So I am writing this ahead of time, not knowing how Jessica’s surgery has turned out, but knowing that I will not be thinking about blog posts once I find out. I will post an update when I can, which will probably be next Monday, and in the meantime thank you for caring enough to check in.
I have often said that crossword puzzles are the only way I make it through the hours in the waiting room, when I cannot concentrate on anything but need a diversion. The beauty of crossword puzzles is that all you have to do is one clue at a time. Just the one clue, and you think about what the answer could be, and you write it down. Then you do the next clue. And if you get interrupted, or your mind wanders off, as will certainly be the case, you just need to bring your attention back to the next clue. If you have enough crossword puzzles, you can get through anything.
But there comes a time after the waiting room, the place between the anxiety of the procedure and the soothing comfort of home, and that is the time when I break out the romance novels. The hardest part is over, or perhaps not the hardest part but the most intense part, and now you must sit, and be ready at a moment’s notice to comfort a crying child, or talk to a nurse or a doctor, or receive a visitor, but you are tired of the crossword puzzles, you are sick of them, if you never see another crossword puzzle again in this lifetime, that will be too soon, but for god’s sake you don’t need Tolstoy. And fluff like People magazine just is not diverting enough for your needs; you need something that takes more than twelve seconds to peruse. You need to get your mind off it, is what you need. Some people read thrillers or mysteries, and I love those for when I am at home but when I am in a hospital room, watching Jessica’s uneasy sleep, only a romance novel will do.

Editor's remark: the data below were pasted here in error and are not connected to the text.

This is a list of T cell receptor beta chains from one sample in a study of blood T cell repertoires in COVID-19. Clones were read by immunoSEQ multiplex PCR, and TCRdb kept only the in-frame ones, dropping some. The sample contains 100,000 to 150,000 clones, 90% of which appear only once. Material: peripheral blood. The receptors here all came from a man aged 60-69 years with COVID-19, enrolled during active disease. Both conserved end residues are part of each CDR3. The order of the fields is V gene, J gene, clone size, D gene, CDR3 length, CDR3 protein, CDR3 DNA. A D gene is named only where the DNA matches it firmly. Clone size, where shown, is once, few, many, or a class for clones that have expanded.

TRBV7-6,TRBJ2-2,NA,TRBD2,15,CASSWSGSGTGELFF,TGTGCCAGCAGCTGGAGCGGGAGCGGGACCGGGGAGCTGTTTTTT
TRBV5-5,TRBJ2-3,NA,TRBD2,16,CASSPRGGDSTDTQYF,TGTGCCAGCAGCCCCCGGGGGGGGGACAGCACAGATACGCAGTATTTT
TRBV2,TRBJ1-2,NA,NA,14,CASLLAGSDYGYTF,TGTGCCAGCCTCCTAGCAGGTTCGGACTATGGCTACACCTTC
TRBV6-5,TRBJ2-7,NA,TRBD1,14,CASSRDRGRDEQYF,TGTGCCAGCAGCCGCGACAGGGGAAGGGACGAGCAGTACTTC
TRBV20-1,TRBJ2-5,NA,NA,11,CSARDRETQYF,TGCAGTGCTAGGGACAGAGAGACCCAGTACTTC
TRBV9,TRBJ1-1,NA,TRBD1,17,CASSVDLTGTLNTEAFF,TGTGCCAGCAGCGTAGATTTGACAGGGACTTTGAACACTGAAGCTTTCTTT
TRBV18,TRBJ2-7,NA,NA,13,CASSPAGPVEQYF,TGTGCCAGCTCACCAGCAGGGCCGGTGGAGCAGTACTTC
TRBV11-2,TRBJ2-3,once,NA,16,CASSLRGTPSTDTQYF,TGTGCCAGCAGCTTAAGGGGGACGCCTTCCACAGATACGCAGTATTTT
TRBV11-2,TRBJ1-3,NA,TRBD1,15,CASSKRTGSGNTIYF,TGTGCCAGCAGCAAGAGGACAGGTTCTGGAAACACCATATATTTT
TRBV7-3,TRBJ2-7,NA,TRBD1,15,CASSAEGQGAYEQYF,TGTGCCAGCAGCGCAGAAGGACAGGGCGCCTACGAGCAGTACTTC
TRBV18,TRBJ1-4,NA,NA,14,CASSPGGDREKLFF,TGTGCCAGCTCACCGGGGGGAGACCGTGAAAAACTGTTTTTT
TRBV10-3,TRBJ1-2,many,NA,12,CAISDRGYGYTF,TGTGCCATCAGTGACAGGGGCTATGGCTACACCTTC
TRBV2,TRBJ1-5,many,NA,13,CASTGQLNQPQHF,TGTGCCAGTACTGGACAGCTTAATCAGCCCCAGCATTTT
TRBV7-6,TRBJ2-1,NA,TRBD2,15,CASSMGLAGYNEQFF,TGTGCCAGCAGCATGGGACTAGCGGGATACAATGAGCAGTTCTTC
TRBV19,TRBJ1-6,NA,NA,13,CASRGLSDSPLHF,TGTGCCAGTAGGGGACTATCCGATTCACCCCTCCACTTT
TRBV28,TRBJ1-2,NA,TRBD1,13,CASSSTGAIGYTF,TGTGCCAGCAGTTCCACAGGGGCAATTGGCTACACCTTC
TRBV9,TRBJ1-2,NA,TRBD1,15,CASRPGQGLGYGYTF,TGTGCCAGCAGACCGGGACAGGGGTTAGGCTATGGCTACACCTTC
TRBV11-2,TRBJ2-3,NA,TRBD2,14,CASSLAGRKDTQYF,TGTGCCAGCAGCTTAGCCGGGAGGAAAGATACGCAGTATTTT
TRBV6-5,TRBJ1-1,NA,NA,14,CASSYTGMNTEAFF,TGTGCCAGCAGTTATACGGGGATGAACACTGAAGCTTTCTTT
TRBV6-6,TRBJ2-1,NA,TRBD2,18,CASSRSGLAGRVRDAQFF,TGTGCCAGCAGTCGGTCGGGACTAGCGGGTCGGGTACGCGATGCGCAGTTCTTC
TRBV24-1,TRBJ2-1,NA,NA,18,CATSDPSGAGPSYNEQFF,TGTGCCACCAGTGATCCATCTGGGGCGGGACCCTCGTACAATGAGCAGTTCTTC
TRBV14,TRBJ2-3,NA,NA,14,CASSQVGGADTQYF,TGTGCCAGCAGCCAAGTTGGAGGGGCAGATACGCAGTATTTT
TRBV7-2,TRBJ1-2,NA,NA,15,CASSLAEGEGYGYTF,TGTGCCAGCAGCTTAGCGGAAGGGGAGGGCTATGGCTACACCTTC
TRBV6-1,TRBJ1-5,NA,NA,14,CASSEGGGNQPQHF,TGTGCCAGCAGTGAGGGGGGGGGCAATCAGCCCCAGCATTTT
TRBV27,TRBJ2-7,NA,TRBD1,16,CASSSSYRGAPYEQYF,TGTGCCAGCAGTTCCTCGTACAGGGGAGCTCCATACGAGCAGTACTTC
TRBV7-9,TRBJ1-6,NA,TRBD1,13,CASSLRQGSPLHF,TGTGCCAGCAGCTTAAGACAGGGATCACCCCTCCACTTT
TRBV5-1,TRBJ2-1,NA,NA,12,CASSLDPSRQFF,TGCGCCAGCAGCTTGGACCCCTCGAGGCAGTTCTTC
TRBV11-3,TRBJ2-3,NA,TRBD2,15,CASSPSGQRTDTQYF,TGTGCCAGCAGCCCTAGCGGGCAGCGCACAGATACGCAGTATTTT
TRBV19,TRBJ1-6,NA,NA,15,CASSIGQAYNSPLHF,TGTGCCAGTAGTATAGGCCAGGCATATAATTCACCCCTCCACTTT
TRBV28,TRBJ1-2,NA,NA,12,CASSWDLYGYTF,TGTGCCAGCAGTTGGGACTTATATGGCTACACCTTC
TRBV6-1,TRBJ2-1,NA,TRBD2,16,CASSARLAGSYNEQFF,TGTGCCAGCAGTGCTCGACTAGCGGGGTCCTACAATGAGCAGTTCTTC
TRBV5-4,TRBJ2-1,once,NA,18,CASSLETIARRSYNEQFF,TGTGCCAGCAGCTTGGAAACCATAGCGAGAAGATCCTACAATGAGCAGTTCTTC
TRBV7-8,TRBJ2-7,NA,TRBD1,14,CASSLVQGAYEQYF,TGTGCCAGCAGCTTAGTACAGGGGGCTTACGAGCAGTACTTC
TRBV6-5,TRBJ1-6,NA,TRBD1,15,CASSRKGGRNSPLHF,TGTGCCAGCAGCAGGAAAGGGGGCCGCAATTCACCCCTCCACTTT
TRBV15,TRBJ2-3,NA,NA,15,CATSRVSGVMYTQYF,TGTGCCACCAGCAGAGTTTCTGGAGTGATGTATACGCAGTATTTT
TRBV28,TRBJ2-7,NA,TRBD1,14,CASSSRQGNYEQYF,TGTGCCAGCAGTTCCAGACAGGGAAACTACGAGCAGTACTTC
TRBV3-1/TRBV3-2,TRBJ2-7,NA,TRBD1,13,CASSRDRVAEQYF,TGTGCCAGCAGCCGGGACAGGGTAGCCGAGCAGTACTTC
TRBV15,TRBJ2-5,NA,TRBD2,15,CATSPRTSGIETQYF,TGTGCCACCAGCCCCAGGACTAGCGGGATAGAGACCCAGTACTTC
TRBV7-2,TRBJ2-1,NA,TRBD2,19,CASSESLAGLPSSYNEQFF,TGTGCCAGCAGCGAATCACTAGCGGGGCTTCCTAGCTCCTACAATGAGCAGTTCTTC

I don’t get the appeal, says a friend who does not understand romance novels, and quite possibly fails to understand life itself. You already know how it’s going to end.
Well, yes. I also know how life is going to end, but is that any reason not to do it? It’s the getting there that’s the point. When I am sitting in a cold hospital room, listening to the buzz of the fluorescent light and wondering how the hell my life brought me here, what I do not need is actuality. What I need is hope, that there is a happily ever after, maybe even right now, and if not right now then certainly soon, just around the corner, if only I hold on long enough.
In all the days I’ve spent on hard plastic chairs, sick with fear, I have never once been comforted by Faulkner or Hawthorne or Melville. The only writers I have ever been able to count on are Jennifer Crusie, and Susan Elizabeth Phillips, and Suzanne Brockmann, and all their sisters.
So this is my fan letter to all of them, to every writer who didn’t let the sneering snobs stop them. Thank you. Thank you for the hope, and for getting me through the long hard days, and most of all, thank you for understanding that we all need to believe in the happily ever after.